At DBS, we are doing what we can to ensure everyone receives full pay even if, for a while, we need fewer resources than normal in areas such as our branches. Emphasis has also been placed on ensuring the mental health of our people amid work-from-home arrangements.

I was recently asked about how far a bank's social responsibility extends, insofar as the pandemic goes. How should we balance our obligation to shareholders and other stakeholders, including employees, customers and society at large?

At the heart of this question is the debate between the virtues of "shareholder capitalism" and what is increasingly referred to as "stakeholder or conscious capitalism".

The shareholder school posits that a corporation's role is to maximise shareholder value, while other societal goals should be left to agencies like investors or the Government, which are better suited to that role.

I believe there are deeper underlying questions that this view begs. For example:

  • Are corporations independent entities with obligations of their own, independent of shareholders?
  • Are governments adequately equipped to address some of the knotty, transnational problems faced by the world?
  • Is there really a conflict between the interests of shareholders and those of other stakeholders?

The fact is that corporations are "living beings" for all intents and purposes and have an obligation to the common good, just as all other living beings. This requires them to look after the interests of employees and customers, as a start. It also places an obligation to address other community imperatives as part of their charter.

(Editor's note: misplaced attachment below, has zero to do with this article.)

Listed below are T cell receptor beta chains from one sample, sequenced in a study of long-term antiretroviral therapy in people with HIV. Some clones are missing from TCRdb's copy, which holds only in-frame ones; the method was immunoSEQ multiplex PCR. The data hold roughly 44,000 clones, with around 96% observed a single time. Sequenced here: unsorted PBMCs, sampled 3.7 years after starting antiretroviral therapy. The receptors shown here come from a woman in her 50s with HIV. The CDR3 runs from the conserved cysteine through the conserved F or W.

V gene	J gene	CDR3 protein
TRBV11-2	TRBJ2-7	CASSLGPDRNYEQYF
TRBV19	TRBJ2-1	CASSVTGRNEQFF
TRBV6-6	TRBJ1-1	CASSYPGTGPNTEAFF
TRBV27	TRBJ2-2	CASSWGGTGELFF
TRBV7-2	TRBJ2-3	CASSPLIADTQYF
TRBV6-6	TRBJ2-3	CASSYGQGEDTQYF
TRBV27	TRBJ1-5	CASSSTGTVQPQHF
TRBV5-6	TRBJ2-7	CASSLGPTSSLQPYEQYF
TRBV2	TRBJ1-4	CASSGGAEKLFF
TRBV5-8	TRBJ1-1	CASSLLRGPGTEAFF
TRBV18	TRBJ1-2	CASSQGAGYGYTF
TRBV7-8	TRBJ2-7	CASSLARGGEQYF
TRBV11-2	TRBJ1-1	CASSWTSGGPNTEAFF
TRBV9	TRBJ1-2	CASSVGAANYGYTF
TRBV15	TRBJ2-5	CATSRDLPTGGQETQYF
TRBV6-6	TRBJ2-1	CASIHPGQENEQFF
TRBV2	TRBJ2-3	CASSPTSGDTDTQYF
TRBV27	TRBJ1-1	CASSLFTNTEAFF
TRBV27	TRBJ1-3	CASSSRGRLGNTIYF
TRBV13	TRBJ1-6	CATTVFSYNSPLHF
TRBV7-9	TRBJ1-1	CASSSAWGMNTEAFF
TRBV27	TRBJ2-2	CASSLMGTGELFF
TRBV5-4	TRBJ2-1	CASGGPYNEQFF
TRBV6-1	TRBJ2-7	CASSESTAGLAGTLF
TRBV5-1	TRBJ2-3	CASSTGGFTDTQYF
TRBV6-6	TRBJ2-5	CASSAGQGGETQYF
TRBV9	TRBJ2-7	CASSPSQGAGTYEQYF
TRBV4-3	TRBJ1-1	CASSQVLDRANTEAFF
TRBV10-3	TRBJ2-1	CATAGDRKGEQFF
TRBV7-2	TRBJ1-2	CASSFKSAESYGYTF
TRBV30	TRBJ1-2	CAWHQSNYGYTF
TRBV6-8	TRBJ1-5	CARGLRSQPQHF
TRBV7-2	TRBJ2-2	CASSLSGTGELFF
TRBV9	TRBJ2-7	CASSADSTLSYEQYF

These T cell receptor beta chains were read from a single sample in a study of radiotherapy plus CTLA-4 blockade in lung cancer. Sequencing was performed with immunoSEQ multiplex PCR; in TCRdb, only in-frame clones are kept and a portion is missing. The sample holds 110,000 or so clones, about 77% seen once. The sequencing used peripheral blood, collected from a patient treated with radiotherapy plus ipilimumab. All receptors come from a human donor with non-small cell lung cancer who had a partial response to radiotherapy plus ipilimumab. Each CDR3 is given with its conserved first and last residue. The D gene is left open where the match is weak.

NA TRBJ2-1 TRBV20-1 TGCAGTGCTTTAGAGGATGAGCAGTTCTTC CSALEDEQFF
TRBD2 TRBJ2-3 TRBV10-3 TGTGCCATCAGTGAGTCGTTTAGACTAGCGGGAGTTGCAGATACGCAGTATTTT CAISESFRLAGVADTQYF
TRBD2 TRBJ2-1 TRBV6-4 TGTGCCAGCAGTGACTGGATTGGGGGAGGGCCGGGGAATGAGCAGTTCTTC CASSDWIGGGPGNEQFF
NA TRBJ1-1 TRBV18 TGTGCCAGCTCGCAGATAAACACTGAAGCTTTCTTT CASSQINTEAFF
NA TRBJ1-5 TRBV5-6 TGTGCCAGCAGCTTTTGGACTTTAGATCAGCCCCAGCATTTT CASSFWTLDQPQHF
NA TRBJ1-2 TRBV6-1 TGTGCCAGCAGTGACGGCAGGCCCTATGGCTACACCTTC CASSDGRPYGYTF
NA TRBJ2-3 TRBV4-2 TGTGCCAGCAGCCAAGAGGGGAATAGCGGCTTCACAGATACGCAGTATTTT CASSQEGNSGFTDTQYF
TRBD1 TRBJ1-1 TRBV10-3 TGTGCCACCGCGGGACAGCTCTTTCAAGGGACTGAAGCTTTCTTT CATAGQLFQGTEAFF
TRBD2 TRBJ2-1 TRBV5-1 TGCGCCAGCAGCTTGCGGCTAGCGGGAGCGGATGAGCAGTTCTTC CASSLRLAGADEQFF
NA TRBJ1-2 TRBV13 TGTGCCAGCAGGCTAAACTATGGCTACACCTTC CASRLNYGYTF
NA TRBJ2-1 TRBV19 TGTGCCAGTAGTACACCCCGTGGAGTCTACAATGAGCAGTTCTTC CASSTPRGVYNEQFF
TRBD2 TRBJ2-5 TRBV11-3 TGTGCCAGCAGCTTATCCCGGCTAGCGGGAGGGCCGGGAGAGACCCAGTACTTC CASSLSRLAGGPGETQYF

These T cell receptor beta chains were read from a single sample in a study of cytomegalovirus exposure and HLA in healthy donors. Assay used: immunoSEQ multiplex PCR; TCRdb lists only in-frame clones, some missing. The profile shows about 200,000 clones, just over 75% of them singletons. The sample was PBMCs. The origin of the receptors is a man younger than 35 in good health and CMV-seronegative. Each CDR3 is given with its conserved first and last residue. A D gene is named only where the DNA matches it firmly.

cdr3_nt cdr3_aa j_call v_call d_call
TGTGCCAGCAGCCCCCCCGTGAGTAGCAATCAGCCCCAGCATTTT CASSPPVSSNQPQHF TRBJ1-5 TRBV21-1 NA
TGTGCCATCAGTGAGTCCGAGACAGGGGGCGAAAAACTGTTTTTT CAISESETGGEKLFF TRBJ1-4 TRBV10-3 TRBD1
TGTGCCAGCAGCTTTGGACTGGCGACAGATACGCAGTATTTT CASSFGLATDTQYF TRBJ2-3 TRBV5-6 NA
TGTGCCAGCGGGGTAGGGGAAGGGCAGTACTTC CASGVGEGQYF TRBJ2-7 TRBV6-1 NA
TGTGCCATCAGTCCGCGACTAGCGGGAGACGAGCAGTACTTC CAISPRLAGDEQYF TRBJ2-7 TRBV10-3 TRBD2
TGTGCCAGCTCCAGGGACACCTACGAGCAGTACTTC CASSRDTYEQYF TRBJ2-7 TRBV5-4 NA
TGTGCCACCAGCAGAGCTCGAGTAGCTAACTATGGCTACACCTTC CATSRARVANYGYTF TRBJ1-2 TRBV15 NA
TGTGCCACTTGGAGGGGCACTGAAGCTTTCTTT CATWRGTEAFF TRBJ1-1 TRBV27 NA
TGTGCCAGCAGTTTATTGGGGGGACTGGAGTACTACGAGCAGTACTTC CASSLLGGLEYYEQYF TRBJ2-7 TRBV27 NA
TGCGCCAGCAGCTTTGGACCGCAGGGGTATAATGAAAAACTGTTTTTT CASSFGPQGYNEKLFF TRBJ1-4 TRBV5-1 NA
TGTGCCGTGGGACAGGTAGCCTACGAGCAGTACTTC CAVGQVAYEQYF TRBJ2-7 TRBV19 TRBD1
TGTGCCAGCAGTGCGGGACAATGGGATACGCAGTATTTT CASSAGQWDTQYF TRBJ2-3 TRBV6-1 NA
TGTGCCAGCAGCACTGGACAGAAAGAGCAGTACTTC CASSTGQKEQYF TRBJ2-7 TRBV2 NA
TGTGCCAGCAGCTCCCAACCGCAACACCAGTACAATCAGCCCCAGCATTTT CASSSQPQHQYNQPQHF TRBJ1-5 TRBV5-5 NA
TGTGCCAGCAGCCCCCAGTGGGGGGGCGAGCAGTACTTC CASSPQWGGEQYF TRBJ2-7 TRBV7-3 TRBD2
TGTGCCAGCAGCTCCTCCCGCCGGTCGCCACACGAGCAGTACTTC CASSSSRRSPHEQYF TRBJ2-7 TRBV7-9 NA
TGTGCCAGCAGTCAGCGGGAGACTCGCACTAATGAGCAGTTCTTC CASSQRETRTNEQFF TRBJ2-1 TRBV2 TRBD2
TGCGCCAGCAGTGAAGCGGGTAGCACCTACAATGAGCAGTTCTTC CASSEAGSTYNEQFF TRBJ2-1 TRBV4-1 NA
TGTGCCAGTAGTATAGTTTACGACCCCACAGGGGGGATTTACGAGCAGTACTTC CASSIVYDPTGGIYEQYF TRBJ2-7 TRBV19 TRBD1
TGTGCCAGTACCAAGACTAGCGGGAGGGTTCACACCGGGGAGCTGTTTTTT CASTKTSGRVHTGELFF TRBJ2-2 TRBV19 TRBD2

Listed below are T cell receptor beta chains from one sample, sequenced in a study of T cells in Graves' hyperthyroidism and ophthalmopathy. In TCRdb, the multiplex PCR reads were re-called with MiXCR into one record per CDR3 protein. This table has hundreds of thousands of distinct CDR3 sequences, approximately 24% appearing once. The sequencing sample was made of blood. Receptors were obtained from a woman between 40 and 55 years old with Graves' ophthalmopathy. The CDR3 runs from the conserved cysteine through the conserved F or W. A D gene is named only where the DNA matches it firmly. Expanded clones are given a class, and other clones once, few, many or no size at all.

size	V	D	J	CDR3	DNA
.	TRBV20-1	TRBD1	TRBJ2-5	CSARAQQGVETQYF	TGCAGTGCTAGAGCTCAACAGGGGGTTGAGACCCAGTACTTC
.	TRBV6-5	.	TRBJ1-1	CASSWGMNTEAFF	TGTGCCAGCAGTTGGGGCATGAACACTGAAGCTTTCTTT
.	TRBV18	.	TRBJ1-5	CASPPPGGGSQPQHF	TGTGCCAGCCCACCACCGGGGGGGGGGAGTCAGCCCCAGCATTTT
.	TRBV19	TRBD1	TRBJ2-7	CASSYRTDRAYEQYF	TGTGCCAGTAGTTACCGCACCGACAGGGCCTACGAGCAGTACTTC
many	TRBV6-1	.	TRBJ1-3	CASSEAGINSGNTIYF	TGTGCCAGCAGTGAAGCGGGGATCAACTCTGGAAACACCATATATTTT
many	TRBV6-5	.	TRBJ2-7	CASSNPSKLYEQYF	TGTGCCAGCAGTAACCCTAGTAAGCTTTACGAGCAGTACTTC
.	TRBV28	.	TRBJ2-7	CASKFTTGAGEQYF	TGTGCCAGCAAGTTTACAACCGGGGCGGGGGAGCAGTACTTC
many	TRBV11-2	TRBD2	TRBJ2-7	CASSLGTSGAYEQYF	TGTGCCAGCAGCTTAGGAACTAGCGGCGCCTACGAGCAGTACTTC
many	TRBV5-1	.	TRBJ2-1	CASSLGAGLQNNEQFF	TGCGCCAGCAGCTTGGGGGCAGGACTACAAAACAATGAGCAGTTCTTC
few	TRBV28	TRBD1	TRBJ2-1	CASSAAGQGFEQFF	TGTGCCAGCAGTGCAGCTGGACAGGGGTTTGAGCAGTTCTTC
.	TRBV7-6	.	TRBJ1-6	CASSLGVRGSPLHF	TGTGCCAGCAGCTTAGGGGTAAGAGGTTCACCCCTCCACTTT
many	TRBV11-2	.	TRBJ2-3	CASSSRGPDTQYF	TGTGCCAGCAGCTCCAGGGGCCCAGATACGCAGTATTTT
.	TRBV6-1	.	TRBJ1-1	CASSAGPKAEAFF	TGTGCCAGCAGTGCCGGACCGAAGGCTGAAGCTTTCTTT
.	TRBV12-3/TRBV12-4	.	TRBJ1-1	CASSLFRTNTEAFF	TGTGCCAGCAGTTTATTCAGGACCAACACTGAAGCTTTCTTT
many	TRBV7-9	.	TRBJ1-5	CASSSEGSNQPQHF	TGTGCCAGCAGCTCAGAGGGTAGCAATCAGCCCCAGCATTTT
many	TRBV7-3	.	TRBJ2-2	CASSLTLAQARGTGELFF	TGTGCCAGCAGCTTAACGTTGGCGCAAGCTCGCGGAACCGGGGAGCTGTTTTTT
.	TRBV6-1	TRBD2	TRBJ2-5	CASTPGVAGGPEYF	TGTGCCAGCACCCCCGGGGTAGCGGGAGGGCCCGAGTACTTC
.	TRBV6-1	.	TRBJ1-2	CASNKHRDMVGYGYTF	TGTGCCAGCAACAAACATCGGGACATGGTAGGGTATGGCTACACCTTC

The scale of the pandemic is such that it cannot be left to governments to find resolution on their own. And the truth is that private sector corporations are some of the biggest actors on the world stage, and have an ability to carry influence across borders.

There is also no real conflict between shareholder and stakeholder interests.

The issue is one of timeframes. While there may be some trade-offs between maximising shareholder returns and providing societal benefits in the short term, addressing broader issues in society is completely consistent with shareholder interests in the long term.

The economic impact of Covid-19 will be long-lasting, and my hunch is that it will take us into the fourth quarter before we see any meaningful revival of activity. The reason it will take so long is that it is not easy to start turning on the engine for the global economy.

In China, while 90 per cent to 95 per cent of employees are now back at work, factories are operating at only 50 per cent to 60 per cent of capacity. This is because demand has collapsed in the West and export-oriented industries will see operations return to normal only when there is a synchronised recovery globally.

To get the economic engine revving quickly, we have to ensure that when demand returns, SMEs can quickly activate their businesses. This means giving them the wherewithal to weather the next few quarters; to keep workers on the payroll and supply chains intact.

The liquidity, lines of credit, and support that banks are giving serve to protect jobs and markets.

In a crisis, everyone has a role to play. Governments are pitching in, taxpayers are pitching in, banks are pitching in, shareholders have got to pitch in. As responsible members of the community, there are no two ways about it.

Source: The Straits Times © Singapore Press Holdings Limited. Permission required for reproduction.